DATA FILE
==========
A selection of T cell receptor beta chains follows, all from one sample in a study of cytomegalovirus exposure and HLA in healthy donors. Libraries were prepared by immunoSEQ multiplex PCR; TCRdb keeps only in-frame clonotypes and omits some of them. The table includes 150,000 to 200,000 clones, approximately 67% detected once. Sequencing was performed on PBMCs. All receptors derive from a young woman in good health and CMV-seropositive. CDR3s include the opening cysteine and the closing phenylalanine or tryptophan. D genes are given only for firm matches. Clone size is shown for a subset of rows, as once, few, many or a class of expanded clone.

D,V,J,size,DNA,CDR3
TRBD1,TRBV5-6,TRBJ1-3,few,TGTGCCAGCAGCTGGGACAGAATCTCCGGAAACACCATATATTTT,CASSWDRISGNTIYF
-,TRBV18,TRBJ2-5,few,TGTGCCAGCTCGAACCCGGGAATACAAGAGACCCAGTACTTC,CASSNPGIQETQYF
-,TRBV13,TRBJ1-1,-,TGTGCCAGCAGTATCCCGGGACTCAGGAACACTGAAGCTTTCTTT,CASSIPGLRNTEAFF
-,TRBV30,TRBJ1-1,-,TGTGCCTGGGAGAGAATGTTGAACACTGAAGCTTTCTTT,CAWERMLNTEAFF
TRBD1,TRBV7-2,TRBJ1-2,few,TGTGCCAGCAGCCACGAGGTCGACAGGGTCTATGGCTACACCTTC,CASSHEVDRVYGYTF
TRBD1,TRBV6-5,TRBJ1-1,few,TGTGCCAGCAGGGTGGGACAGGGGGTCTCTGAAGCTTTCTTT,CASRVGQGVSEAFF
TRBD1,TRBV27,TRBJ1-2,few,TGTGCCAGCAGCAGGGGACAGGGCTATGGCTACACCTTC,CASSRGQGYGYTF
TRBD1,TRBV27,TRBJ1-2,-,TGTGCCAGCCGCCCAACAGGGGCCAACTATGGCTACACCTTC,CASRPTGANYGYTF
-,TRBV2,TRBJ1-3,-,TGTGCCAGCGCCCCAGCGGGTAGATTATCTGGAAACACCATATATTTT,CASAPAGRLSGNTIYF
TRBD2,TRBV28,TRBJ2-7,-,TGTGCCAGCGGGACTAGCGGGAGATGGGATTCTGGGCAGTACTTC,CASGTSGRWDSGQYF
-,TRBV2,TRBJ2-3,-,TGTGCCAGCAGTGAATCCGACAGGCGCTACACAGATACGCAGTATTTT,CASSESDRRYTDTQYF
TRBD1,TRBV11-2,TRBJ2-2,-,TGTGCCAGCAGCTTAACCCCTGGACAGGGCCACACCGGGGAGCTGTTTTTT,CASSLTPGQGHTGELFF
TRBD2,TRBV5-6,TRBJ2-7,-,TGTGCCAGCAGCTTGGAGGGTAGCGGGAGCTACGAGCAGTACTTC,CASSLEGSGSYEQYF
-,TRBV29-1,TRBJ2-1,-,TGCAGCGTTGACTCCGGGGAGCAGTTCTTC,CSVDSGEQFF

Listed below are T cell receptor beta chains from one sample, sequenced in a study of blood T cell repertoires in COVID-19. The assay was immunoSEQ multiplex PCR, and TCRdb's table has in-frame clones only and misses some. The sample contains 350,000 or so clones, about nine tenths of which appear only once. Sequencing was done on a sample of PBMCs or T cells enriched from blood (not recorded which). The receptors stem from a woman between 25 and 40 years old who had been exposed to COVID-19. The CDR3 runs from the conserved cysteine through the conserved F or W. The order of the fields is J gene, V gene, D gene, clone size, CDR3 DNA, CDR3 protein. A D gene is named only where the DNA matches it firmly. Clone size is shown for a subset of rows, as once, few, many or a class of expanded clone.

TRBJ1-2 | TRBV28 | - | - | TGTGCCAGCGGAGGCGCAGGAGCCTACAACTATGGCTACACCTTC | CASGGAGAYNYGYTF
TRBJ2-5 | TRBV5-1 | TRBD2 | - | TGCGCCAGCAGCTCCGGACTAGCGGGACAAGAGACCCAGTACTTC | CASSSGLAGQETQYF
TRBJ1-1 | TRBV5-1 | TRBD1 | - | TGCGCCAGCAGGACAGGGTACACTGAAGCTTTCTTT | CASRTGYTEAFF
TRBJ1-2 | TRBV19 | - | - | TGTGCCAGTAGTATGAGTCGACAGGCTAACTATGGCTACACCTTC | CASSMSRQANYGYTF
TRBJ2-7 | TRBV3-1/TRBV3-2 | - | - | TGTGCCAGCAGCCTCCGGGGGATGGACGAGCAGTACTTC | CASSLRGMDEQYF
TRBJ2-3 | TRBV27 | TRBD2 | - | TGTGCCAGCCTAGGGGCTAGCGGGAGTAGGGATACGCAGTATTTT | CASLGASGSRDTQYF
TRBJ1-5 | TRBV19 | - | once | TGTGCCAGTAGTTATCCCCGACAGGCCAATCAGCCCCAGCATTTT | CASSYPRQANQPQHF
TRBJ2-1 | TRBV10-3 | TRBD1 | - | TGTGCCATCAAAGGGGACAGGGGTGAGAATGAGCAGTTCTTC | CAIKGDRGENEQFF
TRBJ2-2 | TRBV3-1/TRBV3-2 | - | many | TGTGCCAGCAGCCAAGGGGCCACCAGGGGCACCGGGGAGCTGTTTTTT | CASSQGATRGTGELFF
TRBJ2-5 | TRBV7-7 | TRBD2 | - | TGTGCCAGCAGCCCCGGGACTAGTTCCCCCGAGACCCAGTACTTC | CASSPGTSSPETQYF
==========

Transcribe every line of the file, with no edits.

A selection of T cell receptor beta chains follows, all from one sample in a study of cytomegalovirus exposure and HLA in healthy donors. Libraries were prepared by immunoSEQ multiplex PCR; TCRdb keeps only in-frame clonotypes and omits some of them. The table includes 150,000 to 200,000 clones, approximately 67% detected once. Sequencing was performed on PBMCs. All receptors derive from a young woman in good health and CMV-seropositive. CDR3s include the opening cysteine and the closing phenylalanine or tryptophan. D genes are given only for firm matches. Clone size is shown for a subset of rows, as once, few, many or a class of expanded clone.

D,V,J,size,DNA,CDR3
TRBD1,TRBV5-6,TRBJ1-3,few,TGTGCCAGCAGCTGGGACAGAATCTCCGGAAACACCATATATTTT,CASSWDRISGNTIYF
-,TRBV18,TRBJ2-5,few,TGTGCCAGCTCGAACCCGGGAATACAAGAGACCCAGTACTTC,CASSNPGIQETQYF
-,TRBV13,TRBJ1-1,-,TGTGCCAGCAGTATCCCGGGACTCAGGAACACTGAAGCTTTCTTT,CASSIPGLRNTEAFF
-,TRBV30,TRBJ1-1,-,TGTGCCTGGGAGAGAATGTTGAACACTGAAGCTTTCTTT,CAWERMLNTEAFF
TRBD1,TRBV7-2,TRBJ1-2,few,TGTGCCAGCAGCCACGAGGTCGACAGGGTCTATGGCTACACCTTC,CASSHEVDRVYGYTF
TRBD1,TRBV6-5,TRBJ1-1,few,TGTGCCAGCAGGGTGGGACAGGGGGTCTCTGAAGCTTTCTTT,CASRVGQGVSEAFF
TRBD1,TRBV27,TRBJ1-2,few,TGTGCCAGCAGCAGGGGACAGGGCTATGGCTACACCTTC,CASSRGQGYGYTF
TRBD1,TRBV27,TRBJ1-2,-,TGTGCCAGCCGCCCAACAGGGGCCAACTATGGCTACACCTTC,CASRPTGANYGYTF
-,TRBV2,TRBJ1-3,-,TGTGCCAGCGCCCCAGCGGGTAGATTATCTGGAAACACCATATATTTT,CASAPAGRLSGNTIYF
TRBD2,TRBV28,TRBJ2-7,-,TGTGCCAGCGGGACTAGCGGGAGATGGGATTCTGGGCAGTACTTC,CASGTSGRWDSGQYF
-,TRBV2,TRBJ2-3,-,TGTGCCAGCAGTGAATCCGACAGGCGCTACACAGATACGCAGTATTTT,CASSESDRRYTDTQYF
TRBD1,TRBV11-2,TRBJ2-2,-,TGTGCCAGCAGCTTAACCCCTGGACAGGGCCACACCGGGGAGCTGTTTTTT,CASSLTPGQGHTGELFF
TRBD2,TRBV5-6,TRBJ2-7,-,TGTGCCAGCAGCTTGGAGGGTAGCGGGAGCTACGAGCAGTACTTC,CASSLEGSGSYEQYF
-,TRBV29-1,TRBJ2-1,-,TGCAGCGTTGACTCCGGGGAGCAGTTCTTC,CSVDSGEQFF

Listed below are T cell receptor beta chains from one sample, sequenced in a study of blood T cell repertoires in COVID-19. The assay was immunoSEQ multiplex PCR, and TCRdb's table has in-frame clones only and misses some. The sample contains 350,000 or so clones, about nine tenths of which appear only once. Sequencing was done on a sample of PBMCs or T cells enriched from blood (not recorded which). The receptors stem from a woman between 25 and 40 years old who had been exposed to COVID-19. The CDR3 runs from the conserved cysteine through the conserved F or W. The order of the fields is J gene, V gene, D gene, clone size, CDR3 DNA, CDR3 protein. A D gene is named only where the DNA matches it firmly. Clone size is shown for a subset of rows, as once, few, many or a class of expanded clone.

TRBJ1-2 | TRBV28 | - | - | TGTGCCAGCGGAGGCGCAGGAGCCTACAACTATGGCTACACCTTC | CASGGAGAYNYGYTF
TRBJ2-5 | TRBV5-1 | TRBD2 | - | TGCGCCAGCAGCTCCGGACTAGCGGGACAAGAGACCCAGTACTTC | CASSSGLAGQETQYF
TRBJ1-1 | TRBV5-1 | TRBD1 | - | TGCGCCAGCAGGACAGGGTACACTGAAGCTTTCTTT | CASRTGYTEAFF
TRBJ1-2 | TRBV19 | - | - | TGTGCCAGTAGTATGAGTCGACAGGCTAACTATGGCTACACCTTC | CASSMSRQANYGYTF
TRBJ2-7 | TRBV3-1/TRBV3-2 | - | - | TGTGCCAGCAGCCTCCGGGGGATGGACGAGCAGTACTTC | CASSLRGMDEQYF
TRBJ2-3 | TRBV27 | TRBD2 | - | TGTGCCAGCCTAGGGGCTAGCGGGAGTAGGGATACGCAGTATTTT | CASLGASGSRDTQYF
TRBJ1-5 | TRBV19 | - | once | TGTGCCAGTAGTTATCCCCGACAGGCCAATCAGCCCCAGCATTTT | CASSYPRQANQPQHF
TRBJ2-1 | TRBV10-3 | TRBD1 | - | TGTGCCATCAAAGGGGACAGGGGTGAGAATGAGCAGTTCTTC | CAIKGDRGENEQFF
TRBJ2-2 | TRBV3-1/TRBV3-2 | - | many | TGTGCCAGCAGCCAAGGGGCCACCAGGGGCACCGGGGAGCTGTTTTTT | CASSQGATRGTGELFF
TRBJ2-5 | TRBV7-7 | TRBD2 | - | TGTGCCAGCAGCCCCGGGACTAGTTCCCCCGAGACCCAGTACTTC | CASSPGTSSPETQYF